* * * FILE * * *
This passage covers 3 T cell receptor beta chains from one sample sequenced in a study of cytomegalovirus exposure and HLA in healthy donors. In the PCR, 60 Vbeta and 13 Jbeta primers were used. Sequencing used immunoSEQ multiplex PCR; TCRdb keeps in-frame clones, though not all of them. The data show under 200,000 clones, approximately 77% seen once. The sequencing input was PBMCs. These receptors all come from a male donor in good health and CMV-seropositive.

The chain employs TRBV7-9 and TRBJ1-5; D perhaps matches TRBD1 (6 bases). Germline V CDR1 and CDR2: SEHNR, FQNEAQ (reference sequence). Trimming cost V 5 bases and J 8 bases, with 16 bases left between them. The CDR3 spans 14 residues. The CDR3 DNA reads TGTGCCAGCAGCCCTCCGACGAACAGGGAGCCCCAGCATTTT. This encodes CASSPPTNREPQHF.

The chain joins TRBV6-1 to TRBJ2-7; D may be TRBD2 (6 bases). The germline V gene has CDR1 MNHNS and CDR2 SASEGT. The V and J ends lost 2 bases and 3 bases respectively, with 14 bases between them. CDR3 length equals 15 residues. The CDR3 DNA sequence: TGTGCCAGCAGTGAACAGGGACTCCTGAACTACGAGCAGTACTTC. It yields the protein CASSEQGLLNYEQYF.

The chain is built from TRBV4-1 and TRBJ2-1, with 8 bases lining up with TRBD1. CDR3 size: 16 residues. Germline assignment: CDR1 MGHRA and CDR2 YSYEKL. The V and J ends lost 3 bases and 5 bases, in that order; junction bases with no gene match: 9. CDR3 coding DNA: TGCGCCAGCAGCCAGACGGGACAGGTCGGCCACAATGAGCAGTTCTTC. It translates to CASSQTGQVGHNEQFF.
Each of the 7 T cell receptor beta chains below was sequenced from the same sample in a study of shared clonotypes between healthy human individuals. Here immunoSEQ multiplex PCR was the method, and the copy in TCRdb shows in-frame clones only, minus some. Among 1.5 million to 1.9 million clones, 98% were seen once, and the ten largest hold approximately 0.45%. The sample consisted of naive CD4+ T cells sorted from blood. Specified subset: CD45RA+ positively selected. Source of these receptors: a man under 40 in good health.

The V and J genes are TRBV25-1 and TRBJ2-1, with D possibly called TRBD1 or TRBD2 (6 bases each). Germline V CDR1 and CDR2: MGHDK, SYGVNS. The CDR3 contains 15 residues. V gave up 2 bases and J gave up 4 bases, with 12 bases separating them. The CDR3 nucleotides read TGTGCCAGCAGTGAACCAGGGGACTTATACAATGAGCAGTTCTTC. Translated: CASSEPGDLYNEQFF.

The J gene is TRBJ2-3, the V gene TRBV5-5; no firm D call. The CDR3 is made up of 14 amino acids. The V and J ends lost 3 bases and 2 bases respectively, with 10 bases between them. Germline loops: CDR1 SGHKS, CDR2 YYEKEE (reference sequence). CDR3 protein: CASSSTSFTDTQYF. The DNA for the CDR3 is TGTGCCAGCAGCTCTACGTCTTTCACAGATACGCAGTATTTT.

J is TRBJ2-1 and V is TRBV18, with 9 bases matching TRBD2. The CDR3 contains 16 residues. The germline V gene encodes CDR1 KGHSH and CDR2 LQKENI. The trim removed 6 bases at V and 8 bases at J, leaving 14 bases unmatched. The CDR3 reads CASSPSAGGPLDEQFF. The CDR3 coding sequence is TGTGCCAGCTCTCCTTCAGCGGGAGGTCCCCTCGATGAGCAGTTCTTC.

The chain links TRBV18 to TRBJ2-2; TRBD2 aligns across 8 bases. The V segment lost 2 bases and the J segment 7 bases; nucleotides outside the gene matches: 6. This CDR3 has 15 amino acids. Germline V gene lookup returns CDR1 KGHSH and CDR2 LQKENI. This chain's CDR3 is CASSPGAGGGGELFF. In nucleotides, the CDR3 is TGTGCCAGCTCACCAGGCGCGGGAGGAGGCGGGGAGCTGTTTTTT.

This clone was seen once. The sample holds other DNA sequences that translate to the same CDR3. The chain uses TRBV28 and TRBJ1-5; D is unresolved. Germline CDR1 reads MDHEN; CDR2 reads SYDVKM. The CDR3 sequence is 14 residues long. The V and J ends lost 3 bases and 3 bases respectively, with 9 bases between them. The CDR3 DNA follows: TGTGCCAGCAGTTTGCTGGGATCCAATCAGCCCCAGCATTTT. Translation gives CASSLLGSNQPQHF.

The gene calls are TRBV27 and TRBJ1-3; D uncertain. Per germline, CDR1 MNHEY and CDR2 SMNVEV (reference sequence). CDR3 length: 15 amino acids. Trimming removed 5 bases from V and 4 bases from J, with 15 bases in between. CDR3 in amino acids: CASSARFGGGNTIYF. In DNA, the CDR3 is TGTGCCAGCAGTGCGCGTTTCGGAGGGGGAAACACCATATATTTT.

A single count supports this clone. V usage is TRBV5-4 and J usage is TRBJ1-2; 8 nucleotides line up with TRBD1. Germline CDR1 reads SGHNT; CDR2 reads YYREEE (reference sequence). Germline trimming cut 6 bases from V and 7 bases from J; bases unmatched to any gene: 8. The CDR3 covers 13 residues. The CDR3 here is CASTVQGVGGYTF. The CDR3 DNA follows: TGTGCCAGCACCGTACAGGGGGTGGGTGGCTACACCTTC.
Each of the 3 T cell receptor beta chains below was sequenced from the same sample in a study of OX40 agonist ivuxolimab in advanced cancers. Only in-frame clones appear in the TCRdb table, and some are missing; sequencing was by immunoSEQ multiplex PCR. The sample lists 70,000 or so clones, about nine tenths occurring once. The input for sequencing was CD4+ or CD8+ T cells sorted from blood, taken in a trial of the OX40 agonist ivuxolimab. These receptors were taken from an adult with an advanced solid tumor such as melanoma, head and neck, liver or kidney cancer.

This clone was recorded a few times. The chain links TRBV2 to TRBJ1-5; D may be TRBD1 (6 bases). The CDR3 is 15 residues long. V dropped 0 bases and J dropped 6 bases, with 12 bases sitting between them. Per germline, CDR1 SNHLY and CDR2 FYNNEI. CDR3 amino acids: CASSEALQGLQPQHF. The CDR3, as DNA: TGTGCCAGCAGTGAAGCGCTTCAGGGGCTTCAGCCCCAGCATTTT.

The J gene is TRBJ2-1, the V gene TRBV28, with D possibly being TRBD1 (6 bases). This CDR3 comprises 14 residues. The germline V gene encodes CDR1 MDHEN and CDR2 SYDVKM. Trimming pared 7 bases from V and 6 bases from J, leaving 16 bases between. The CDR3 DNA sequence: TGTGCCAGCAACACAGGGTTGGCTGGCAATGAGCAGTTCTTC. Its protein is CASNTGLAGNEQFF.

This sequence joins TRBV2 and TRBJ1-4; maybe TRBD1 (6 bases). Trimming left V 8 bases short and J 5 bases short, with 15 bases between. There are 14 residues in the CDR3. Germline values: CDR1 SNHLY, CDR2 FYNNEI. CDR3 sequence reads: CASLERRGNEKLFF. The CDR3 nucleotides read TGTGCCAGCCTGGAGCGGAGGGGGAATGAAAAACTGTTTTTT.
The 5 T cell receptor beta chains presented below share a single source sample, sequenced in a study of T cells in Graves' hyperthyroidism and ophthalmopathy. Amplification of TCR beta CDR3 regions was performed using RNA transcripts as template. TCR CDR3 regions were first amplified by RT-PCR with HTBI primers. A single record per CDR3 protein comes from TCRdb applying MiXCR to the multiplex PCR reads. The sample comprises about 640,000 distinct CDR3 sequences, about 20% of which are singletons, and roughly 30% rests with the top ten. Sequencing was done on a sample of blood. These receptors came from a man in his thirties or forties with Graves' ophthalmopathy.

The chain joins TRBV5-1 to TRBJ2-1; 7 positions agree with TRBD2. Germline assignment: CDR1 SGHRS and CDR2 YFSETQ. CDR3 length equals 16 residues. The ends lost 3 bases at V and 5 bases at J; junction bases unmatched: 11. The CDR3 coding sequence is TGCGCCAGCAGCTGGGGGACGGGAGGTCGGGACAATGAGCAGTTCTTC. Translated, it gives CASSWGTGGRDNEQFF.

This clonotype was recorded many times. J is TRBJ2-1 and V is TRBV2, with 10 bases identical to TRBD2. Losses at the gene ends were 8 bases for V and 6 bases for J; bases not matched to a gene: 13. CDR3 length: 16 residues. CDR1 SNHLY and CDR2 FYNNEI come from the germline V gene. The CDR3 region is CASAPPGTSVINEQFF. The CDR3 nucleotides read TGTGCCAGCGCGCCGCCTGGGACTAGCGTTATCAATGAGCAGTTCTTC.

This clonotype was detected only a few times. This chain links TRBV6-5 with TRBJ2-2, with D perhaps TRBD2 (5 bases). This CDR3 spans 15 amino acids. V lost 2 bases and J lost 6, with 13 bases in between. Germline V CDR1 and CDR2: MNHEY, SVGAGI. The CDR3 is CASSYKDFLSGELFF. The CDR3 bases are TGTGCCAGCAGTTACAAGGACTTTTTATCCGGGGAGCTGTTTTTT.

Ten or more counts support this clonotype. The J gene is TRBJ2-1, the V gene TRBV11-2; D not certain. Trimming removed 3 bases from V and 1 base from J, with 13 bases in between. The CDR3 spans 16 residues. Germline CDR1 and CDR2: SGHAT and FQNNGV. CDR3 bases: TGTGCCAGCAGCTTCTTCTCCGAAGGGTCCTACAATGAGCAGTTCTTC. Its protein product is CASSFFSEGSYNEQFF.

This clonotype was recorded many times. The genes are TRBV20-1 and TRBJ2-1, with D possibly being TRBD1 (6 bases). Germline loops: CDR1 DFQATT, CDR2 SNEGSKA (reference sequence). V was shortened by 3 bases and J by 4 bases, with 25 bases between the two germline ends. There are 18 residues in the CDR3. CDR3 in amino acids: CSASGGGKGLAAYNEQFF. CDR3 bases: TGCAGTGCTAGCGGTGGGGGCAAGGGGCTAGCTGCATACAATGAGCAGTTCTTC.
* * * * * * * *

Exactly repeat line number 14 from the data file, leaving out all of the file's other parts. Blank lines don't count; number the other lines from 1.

This clone was recorded a few times. The chain links TRBV2 to TRBJ1-5; D may be TRBD1 (6 bases). The CDR3 is 15 residues long. V dropped 0 bases and J dropped 6 bases, with 12 bases sitting between them. Per germline, CDR1 SNHLY and CDR2 FYNNEI. CDR3 amino acids: CASSEALQGLQPQHF. The CDR3, as DNA: TGTGCCAGCAGTGAAGCGCTTCAGGGGCTTCAGCCCCAGCATTTT.